KNOXVILLE, Tenn. — The Chattanooga Mocs and Tennessee Vols have one of the oldest and one-sided football rivalries in the history of each program.
The generally-friendly series goes back to 1899, although the official record book begins in 1907 when the school changed its name to the University of Chattanooga.
By any measure, there is no game or post-game in history quite like the matchup on Nov. 8, 1958.
Bowden Wyatt's young Vols squad limped into the game with a 2-4 record trying to avoid a third consecutive loss. An experienced Chattanooga team rolled into Knoxville, led by future pro quarterback Johnny Green.
The talented Mocs dominated the Vols by a larger margin than the score shows. Tennessee's only points came from a consolation touchdown with a few seconds left in the game. Then the Mocs blocked the extra point for a victorious final score of 14-6.
Chattanooga fans set their sights on splitting the Tennessee uprights for a sports souvenir.
As Mocs supporters dismantled the north goal post, a couple of fans got into a fight. Knoxville police intervened with what many considered undue force against all fans on the field.
KPD brought a paddy wagon on the field and began wrestling fans inside, hitting some with clubs.
The crowd of around 1,000 people was mostly made up of Chattanooga supporters, but included fans and students from both schools. The strong-arm tactics only riled the crowd as it chanted for police to turn the arrested fans loose.
Some tried to calm the crowd down, including Chattanooga's mayor. The paddy wagon was unable to make its way through the mob and more shoving ensued between fans and police.
People started throwing rocks and other objects, including a bottle that hit an officer in the head. The tires of the paddy wagon were slashed. The crowd refused to disperse.
Knoxville police chief Joe Kimsey ordered officers to fire tear gas canisters into the dense crowd, which included women and children.
The mass of fans grew angrier, with one fan picking up a tear gas canister and throwing it back at the police.
The fire department arrived and soaked the crowd with water hoses. At one point the hoses were pointed at the windows of UT dorms because Tennessee students were shouting angrily at the police below.
When the riot was finished, 10 people were arrested and eight officers reported various injuries. Knoxville safety director David Garrison said the wagon "looked as if it had been dynamited."
The melee between fans and police was over. The wild political war of words was just beginning.
University of Chattanooga president David Lockmiller told the Associated Press, "the whole thing was handled poorly [by Knoxville police]."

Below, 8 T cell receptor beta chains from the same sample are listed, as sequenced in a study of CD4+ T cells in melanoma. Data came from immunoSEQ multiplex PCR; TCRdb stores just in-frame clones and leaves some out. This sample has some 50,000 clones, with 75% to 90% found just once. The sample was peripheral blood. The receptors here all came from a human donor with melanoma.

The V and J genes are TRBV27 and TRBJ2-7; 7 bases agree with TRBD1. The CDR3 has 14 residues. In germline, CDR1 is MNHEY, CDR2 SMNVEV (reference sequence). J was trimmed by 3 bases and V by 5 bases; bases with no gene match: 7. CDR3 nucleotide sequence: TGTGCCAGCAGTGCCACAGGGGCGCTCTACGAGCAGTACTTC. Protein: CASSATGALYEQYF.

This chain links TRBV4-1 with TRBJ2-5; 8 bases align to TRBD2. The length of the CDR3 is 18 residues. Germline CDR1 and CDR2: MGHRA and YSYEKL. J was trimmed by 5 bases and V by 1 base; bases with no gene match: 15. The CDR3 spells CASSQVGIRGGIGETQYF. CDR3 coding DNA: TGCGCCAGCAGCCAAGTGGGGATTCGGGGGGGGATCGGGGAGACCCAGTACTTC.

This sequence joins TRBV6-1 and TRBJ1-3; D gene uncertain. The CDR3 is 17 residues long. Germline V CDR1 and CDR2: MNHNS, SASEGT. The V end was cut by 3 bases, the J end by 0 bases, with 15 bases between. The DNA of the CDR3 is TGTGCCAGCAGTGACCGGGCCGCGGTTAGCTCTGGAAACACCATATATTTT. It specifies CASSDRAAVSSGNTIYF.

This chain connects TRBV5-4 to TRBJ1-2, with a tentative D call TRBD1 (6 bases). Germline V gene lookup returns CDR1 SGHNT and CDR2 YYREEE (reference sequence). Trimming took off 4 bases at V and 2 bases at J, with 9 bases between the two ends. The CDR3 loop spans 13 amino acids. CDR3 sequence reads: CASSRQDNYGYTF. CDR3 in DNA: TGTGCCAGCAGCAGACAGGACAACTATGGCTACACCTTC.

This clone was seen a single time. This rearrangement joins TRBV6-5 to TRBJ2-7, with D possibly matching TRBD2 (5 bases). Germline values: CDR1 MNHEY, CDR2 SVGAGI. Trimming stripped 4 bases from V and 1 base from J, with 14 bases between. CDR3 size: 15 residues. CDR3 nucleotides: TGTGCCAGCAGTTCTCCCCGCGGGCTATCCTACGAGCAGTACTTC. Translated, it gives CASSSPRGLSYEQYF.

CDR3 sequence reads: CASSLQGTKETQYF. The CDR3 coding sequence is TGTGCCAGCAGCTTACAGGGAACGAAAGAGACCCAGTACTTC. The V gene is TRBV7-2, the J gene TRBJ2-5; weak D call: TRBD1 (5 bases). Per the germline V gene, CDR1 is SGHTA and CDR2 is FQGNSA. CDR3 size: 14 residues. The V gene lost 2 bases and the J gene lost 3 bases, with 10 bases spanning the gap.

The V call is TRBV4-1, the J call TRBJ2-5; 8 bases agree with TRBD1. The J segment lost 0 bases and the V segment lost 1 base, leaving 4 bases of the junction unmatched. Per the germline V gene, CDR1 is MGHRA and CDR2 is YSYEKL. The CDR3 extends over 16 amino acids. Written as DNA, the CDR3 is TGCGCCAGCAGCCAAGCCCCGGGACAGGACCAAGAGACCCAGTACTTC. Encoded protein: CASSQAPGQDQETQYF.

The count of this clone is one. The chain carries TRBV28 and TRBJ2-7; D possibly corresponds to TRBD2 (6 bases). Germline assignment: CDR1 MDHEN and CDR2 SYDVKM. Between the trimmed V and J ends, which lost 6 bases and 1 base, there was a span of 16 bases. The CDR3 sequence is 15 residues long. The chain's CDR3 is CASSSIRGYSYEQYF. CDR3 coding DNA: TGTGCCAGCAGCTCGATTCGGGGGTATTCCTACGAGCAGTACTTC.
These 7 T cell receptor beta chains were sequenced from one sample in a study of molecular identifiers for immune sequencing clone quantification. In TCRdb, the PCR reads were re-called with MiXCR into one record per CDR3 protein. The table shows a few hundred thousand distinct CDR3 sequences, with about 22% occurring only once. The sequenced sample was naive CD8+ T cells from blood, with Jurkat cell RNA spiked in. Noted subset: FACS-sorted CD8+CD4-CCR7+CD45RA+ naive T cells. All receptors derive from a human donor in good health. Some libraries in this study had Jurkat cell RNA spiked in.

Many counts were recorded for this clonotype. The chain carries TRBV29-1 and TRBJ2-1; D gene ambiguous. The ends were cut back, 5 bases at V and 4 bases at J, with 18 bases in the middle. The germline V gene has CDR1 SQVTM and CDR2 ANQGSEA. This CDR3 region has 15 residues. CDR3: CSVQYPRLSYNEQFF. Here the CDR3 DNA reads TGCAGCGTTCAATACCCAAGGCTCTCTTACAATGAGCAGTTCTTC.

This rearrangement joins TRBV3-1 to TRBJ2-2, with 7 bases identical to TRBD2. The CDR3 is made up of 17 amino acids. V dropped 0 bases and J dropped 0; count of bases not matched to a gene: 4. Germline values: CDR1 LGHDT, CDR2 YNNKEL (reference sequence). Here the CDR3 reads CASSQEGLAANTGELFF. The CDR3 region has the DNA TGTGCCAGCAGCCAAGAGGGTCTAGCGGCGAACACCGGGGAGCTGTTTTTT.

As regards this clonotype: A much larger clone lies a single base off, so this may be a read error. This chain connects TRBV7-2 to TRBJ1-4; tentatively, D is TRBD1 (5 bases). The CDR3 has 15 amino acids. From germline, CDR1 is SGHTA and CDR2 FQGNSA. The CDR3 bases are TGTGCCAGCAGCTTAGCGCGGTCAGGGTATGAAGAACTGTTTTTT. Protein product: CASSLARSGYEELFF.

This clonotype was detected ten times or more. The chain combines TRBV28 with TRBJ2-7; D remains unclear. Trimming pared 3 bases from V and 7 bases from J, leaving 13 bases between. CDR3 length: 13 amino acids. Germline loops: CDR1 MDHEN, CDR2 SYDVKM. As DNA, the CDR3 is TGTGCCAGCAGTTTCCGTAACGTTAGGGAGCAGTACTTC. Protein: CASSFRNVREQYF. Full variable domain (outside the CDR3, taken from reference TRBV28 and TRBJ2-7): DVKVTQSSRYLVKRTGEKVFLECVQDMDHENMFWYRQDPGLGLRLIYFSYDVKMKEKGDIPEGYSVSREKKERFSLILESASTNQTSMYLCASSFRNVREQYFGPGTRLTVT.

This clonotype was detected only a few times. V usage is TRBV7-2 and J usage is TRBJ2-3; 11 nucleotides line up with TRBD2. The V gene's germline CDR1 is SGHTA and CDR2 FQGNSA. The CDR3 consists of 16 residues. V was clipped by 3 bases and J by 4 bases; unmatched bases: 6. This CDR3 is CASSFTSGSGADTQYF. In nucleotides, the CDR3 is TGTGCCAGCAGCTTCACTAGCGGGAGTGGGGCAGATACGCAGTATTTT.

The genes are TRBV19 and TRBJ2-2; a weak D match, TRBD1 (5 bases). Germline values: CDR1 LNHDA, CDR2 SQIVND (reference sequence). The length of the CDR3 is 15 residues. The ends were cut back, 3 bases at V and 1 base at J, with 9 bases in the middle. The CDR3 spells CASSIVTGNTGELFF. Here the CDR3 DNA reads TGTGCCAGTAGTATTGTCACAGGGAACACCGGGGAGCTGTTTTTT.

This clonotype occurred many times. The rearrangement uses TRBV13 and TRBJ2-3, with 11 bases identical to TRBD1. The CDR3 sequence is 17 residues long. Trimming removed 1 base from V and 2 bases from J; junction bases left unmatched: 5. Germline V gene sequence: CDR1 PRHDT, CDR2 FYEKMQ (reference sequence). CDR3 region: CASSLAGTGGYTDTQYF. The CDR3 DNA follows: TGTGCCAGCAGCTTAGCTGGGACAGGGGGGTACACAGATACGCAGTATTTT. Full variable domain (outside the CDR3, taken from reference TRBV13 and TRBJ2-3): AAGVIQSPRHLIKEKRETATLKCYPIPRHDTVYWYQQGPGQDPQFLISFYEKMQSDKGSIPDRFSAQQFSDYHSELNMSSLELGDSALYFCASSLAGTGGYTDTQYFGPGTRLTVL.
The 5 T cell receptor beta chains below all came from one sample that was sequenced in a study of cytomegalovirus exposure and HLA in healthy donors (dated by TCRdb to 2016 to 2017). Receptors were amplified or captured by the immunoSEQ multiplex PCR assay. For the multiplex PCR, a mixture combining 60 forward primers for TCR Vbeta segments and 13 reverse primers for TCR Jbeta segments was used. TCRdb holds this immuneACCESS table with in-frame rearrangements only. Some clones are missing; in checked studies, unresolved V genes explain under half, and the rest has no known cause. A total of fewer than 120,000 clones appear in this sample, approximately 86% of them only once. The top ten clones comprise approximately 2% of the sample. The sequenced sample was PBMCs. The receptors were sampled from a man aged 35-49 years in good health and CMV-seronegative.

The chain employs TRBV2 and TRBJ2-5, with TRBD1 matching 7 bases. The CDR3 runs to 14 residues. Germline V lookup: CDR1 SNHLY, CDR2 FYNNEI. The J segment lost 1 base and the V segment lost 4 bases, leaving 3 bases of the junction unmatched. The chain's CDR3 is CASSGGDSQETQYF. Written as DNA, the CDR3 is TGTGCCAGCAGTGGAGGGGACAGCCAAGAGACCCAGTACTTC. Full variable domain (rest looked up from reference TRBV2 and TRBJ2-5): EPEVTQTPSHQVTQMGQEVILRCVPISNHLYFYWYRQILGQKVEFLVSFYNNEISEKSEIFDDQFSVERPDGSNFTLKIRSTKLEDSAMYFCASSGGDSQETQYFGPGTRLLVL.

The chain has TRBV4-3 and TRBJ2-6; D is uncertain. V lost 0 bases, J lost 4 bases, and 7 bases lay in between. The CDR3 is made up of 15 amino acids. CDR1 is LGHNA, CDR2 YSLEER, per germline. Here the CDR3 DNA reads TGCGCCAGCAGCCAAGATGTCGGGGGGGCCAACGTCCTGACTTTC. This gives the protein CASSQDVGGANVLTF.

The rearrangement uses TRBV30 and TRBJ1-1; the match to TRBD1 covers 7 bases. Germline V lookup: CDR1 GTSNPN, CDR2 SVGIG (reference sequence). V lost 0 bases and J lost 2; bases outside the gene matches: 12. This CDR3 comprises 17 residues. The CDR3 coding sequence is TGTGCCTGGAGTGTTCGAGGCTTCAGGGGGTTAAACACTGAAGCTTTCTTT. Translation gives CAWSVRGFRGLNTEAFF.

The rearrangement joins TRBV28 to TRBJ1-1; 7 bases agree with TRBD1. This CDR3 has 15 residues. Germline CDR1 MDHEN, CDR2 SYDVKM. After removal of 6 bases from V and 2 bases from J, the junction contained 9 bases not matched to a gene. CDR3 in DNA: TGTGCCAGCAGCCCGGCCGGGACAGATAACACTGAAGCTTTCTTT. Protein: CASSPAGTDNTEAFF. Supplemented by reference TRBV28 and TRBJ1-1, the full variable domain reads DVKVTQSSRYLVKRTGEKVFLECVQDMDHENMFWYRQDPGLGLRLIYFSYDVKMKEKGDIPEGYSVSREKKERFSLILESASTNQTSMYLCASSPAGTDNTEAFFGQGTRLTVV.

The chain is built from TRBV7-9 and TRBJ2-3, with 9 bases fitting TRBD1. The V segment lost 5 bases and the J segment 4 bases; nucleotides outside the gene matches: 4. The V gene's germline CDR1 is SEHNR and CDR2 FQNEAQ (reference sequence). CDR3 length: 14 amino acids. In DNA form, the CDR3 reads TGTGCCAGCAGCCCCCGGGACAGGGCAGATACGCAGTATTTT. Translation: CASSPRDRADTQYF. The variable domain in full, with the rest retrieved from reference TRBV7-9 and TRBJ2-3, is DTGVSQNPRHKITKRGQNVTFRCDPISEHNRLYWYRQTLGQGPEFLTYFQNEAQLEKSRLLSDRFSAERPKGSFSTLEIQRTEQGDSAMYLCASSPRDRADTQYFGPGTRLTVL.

Hamilton County Sheriff James "Bookie" Turner was even stronger in his criticism. He called Knoxville police officers a "poorly-trained goon squad" and accused them of inciting the riot.
"The police provoked it when they inserted with the boys taking the goal posts. It was the most unnecessary thing I've ever seen," said Sheriff Turner to the Associated Press.
Knoxville's director of safety David Garrison fired back in the press by saying the only mistake by the police was they did not arrest Sheriff Turner. Without offering any proof, the mudslinging took a legal turn when Garrison and Kimsey accused Sheriff Turner of egging rioters on.
Sheriff Turner told his attorney to file a $100,000 lawsuit against Garrison and Kimsey for libel and/or slander.
At the University of Chattanooga, a group of around 100 students hanged Knoxville police chief Kimsey in effigy. The crowd did so while holding the goal post taken from Shields-Watkins Field and a large "Chattanooga 14, Tennessee 6" flag. The students were given the Monday after the big victory off from classes.
No football players were ever involved in any of the conflict. From all accounts, both squads showed good sportsmanship.
Things eventually died down and life went on for both squads. Incredibly, Tennessee immediately followed up its most embarrassing loss by defeating No. 7 Ole Miss. The Vols then lost to Kentucky and defeated No. 15 Vanderbilt to finish the season 4-6.
A couple of months after the game, the legislature reconvened in January 1959. A lawmaker smiled as he introduced a resolution that would prevent any future conflict between the Mocs and Vols. It said whenever Chattanooga beats Tennessee in the next 50 years, the Mocs are allowed to take UT's goal posts.
Before the 1959 season began, crews at UT installed thicker goal posts embedded deep in concrete.
By the time the Vols hosted the rematch in October 1959, tempers cooled and most spoke about the 1958 game with a sense of humor.
Knox County's sheriff offered to jokingly place Sheriff Turner in protective custody during the 1959 game.
Sheriff Turner was quoted as saying he appreciated the offer, but he did not need protection. He then said part of the goal post taken from Knoxville in 1958 was installed as a foot rail at a snack bar beneath Chattanooga's stadium, where any fan is invited "to put your foot on the Vols."
The Mocs and Vols continued their series through 1969 and Tennessee won every game. The next time the teams played was 2014, around five years after the comical resolution would have allowed Mocs fans to take UT's goal posts.
The University of Chattanooga joined the UT system in 1969 and changed its name to the University of Tennessee at Chattanooga. This weekend's game will be only the third time Vols have played the UTC Mocs.